Goodnight everyone, and have a fool-ish weekend!

Every Friday night we smooth our way into the weekend with music, the universal language. These selections demonstrate that despite what is being passed off as art today, there is plenty of really good music available. Come along and enjoy.

Saturday is April 1. You know what that means.

How did the tradition begin? From history.com:

Although the day, also called All Fools’ Day, has been celebrated for several centuries by different cultures, its exact origins remain a mystery. Some historians speculate that April Fools’ Day dates back to 1582, when France switched from the Julian calendar to the Gregorian calendar, as called for by the Council of Trent in 1563. People who were slow to get the news or failed to recognize that the start of the new year had moved to January 1 and continued to celebrate it during the last week of March through April 1 became the butt of jokes and hoaxes. These included having paper fish placed on their backs and being referred to as “poisson d’avril” (April fish), said to symbolize a young, easily caught fish and a gullible person.

This week’s theme? Don’t be a fool. That’s right. You guessed it!

Now don’t laugh. It’s all good.

Let’s get started with the King.

Opening with Elvis is never a bad way to get the ball rolling.

So here he is with…”Fool!”

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No.

Great song.

Sad song.

It’s one of several a despondent Elvis recorded after his divorce from Priscilla.

If we ever do a theme on love gone wrong this one’s definitely in.

We move on.

Of course. How could we foolishly forget.

Here’s Elvis with one of his many, many, many gold records, “Now and then, there’s a Fool Such as I.”

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Wait.

Wait.

Wait a minute!

No.

No? That was a million times and more seller. What are you talking about, no?

Whoa, whoa, whoa.

Great song. Just not our opener.

So what’s left?

Hmm.

This song dates back to 1940, recorded by Glenn Miller, and also Tommy Dorsey with Frank Sinatra.

Ricky Nelson enjoyed the biggest hit with this tune, reaching #12 on the Billboard chart in 1963. Nelson sped up the song with an early rock and roll style. Elvis emulated the Ricky Nelson approach when he recorded his version in 1971 for an album released in 1972.

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The album “Elvis NOW” not surprisingly went gold.

This next song topped at #5 in 1956 for Frankie Lymon and the Teengers, an all-teen group, and made Frankie Lymon, 13 at the time,  a star of the early rock and roll era.
Lymon went solo the following year. His career quickly fell apart. So it did for others in the group as well.

Lymon died in 1968 of  a heroin overdose.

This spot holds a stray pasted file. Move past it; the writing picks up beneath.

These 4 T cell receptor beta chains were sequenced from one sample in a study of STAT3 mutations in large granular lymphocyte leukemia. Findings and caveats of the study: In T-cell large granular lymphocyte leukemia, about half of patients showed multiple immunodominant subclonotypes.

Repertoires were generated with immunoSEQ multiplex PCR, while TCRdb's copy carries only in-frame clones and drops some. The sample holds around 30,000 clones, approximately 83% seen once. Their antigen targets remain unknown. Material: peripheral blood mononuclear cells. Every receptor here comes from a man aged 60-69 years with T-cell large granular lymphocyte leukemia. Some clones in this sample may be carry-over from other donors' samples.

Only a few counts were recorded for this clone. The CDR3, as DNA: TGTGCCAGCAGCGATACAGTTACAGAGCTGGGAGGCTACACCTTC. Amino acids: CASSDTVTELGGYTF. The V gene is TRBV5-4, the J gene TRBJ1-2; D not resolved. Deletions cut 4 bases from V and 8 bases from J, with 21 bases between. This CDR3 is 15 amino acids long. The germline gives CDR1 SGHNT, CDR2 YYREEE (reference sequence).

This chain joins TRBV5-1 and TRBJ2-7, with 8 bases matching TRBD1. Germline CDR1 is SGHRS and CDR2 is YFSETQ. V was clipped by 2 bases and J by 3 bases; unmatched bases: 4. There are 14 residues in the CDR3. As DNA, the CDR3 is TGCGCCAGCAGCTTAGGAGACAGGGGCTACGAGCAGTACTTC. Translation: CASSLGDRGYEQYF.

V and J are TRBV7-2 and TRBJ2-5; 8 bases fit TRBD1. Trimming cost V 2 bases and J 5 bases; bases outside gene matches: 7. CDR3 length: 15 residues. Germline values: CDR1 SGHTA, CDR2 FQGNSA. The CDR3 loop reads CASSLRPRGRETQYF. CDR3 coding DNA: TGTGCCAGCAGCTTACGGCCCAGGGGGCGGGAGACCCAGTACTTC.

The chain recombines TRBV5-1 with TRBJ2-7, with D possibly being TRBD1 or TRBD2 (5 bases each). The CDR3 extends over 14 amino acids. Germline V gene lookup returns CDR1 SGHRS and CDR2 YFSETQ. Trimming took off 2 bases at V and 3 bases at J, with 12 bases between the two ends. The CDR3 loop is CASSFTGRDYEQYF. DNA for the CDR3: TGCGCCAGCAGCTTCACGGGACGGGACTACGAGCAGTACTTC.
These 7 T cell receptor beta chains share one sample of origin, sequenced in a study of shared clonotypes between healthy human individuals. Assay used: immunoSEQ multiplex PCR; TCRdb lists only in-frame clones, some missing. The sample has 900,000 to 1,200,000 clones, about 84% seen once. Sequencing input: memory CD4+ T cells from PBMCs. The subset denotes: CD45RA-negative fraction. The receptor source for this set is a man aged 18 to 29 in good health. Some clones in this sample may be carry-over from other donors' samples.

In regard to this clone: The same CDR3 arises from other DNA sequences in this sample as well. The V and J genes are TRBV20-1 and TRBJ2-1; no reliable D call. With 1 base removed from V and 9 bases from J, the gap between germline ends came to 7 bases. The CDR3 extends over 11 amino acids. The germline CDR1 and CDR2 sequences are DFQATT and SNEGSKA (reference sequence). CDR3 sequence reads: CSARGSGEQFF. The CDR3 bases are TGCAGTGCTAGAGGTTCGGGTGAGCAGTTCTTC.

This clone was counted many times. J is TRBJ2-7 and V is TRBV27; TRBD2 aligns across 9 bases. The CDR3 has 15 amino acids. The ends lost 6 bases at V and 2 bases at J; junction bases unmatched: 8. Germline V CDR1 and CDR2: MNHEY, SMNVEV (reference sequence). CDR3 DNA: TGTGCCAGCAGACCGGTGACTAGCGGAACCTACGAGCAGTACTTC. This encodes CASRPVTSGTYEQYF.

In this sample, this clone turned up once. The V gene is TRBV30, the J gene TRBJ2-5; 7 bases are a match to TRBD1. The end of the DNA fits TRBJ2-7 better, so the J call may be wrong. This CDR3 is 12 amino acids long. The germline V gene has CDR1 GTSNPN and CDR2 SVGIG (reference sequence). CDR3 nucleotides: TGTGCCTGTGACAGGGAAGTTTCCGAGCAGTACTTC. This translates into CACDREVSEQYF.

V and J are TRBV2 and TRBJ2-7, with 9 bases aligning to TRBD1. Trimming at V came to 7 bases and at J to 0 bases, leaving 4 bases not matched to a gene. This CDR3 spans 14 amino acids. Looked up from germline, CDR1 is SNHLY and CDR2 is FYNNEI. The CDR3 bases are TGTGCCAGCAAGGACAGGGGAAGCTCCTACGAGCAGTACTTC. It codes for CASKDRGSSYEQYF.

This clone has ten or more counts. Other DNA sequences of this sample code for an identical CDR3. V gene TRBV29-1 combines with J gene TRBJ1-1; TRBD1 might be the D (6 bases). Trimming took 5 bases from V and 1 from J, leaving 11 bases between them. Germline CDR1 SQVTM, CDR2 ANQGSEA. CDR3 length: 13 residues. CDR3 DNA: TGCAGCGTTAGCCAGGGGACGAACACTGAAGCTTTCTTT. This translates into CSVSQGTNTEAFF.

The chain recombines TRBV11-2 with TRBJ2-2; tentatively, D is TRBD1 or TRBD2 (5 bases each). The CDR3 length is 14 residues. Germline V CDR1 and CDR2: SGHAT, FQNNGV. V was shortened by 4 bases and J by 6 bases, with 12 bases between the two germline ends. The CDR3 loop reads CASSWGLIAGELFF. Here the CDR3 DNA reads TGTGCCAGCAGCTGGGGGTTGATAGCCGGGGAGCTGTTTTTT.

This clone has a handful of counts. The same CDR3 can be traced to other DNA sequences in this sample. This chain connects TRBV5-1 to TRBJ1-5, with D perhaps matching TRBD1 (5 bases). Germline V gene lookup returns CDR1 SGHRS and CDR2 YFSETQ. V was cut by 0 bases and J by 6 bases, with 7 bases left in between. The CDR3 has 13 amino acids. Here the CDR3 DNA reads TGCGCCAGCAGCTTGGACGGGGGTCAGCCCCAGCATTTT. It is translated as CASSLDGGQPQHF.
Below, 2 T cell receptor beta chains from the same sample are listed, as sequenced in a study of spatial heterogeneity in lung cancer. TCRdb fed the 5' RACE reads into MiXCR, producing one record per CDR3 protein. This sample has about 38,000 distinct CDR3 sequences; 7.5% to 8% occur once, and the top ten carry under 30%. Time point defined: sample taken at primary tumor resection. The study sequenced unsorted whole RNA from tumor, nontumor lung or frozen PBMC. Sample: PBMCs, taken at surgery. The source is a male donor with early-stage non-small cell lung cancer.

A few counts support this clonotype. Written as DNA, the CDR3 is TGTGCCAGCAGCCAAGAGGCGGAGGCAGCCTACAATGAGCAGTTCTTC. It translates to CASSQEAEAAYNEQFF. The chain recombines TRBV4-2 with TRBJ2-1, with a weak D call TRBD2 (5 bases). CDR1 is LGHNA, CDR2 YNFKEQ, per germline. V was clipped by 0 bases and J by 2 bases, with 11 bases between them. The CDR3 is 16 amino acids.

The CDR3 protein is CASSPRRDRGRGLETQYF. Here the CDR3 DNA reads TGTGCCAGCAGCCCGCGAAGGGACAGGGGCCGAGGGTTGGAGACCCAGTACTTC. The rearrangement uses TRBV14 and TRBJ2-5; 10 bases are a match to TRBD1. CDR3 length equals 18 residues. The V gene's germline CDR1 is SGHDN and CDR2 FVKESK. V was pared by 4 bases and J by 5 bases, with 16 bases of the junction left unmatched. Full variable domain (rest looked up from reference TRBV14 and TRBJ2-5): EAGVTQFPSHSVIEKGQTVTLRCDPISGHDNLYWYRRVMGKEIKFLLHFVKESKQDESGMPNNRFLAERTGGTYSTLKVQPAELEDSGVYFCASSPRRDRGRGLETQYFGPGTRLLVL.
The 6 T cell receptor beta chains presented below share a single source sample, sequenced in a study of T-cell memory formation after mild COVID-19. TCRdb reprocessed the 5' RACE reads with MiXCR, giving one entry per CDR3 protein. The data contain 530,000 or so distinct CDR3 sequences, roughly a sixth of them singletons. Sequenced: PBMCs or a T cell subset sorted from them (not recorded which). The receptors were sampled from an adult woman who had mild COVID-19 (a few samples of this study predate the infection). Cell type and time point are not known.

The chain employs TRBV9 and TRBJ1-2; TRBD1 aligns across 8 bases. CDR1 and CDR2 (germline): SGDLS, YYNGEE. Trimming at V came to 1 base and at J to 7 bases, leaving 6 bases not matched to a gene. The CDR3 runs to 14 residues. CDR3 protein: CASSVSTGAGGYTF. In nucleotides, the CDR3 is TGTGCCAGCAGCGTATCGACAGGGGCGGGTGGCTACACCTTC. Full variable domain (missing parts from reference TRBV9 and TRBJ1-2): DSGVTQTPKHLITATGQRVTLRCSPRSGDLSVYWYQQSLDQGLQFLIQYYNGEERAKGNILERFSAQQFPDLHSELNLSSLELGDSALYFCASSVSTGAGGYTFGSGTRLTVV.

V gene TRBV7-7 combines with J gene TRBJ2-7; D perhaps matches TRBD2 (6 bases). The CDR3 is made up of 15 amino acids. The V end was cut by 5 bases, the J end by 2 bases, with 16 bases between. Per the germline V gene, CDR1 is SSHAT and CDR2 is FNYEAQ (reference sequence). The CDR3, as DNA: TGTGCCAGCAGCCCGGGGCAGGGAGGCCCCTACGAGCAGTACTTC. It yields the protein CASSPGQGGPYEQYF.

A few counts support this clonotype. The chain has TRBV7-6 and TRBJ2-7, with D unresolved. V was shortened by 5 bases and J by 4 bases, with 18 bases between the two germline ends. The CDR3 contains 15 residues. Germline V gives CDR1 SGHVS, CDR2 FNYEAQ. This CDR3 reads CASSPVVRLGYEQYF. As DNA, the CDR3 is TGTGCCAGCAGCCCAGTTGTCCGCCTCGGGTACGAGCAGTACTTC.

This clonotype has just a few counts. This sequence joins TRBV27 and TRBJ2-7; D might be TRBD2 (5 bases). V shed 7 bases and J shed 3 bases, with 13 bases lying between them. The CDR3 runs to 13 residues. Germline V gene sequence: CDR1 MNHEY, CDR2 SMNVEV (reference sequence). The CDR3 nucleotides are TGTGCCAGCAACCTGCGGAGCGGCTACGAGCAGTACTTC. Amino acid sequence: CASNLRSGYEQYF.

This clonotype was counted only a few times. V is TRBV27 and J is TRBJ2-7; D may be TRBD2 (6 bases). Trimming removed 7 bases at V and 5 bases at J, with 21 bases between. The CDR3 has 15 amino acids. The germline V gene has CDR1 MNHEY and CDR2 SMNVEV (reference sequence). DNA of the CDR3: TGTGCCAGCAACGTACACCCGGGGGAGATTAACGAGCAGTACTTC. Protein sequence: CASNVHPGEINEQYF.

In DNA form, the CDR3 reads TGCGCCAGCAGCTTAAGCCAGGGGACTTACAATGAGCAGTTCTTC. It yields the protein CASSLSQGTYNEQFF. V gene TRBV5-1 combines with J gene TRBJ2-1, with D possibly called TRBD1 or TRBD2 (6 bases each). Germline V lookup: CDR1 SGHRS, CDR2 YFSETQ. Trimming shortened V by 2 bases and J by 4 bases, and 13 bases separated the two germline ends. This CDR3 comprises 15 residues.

In 1964 the Beach Boys had a  monster hit with “Fun Fun Fun.” It, of course, had to have a “B” side that was later released with a new intro.

Are you playing along?

Is he going to do this?

Is he going to do it next?

An absolute must for this theme.

Any guesses?

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https://www.music-bazaar.com/album-images/vol4/342/342144/2193378-big/Fool-On-The-Hill-cover.jpg

Our next performer was one off the greatest entertainers of our time period. From his obituary in the NY Times:

The showman was born in a Harlem tenement, grew up in vaudeville from the age of 3 and never went to school. His talents as a mime, comedian, trumpet player, drummer, pianist and vibraphonist as well as singer and dancer were shaped from his childhood and made him one of the nation’s first black performers to gain mainstream acclaim.

With heavy jewelry around his neck and on his fingers, and clad in a snug jumpsuit or tuxedo, the short, slim showman with a broken nose, defiant jaw and big, crooked smile had a rakish charm that energized stages for decades. He sold out leading nightclubs and concert halls.

The triumphs were punctuated by sometimes ugly controversies – abuse and slurs by whites, particularly over his marriage to a white actress, May Britt; resentment by blacks over what they viewed as his white life style, and widespread skepticism over his mid-1950’s conversion to Judaism.

Mr. Davis also endured major health setbacks. He lost his left eye in a near-fatal 1954 auto crash, had reconstructive hip surgery in 1985 that enabled him to dance again, and was told last year that he had throat cancer. He underwent eight weeks of radiation treatments for a carcinoma growing behind his vocal cords, until his doctors said the cancer was in remission. He had smoked heavily for many years.

The debilitating illness and treatment prompted 26 of his fellow entertainers to salute his courage and longtime efforts to lower racial barriers in a two-and-a-half-hour television tribute on Feb. 4. The frail but indomitable Mr. Davis, whose voice was only a husky whisper, did not speak, but he rose to do a brief soft-shoe step to a standing ovation.

Only a year earlier, he had announced his defeat of alcohol and cocaine.

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That’s it for this week.

Goodnight.

Sleep well.

Have a great weekend.

We close with this oldie from 1974.

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One thought on “Goodnight everyone, and have a fool-ish weekend!

  1. Pingback: My Most Popular Blogs (04/03/17) | This Just In… From Franklin, WI

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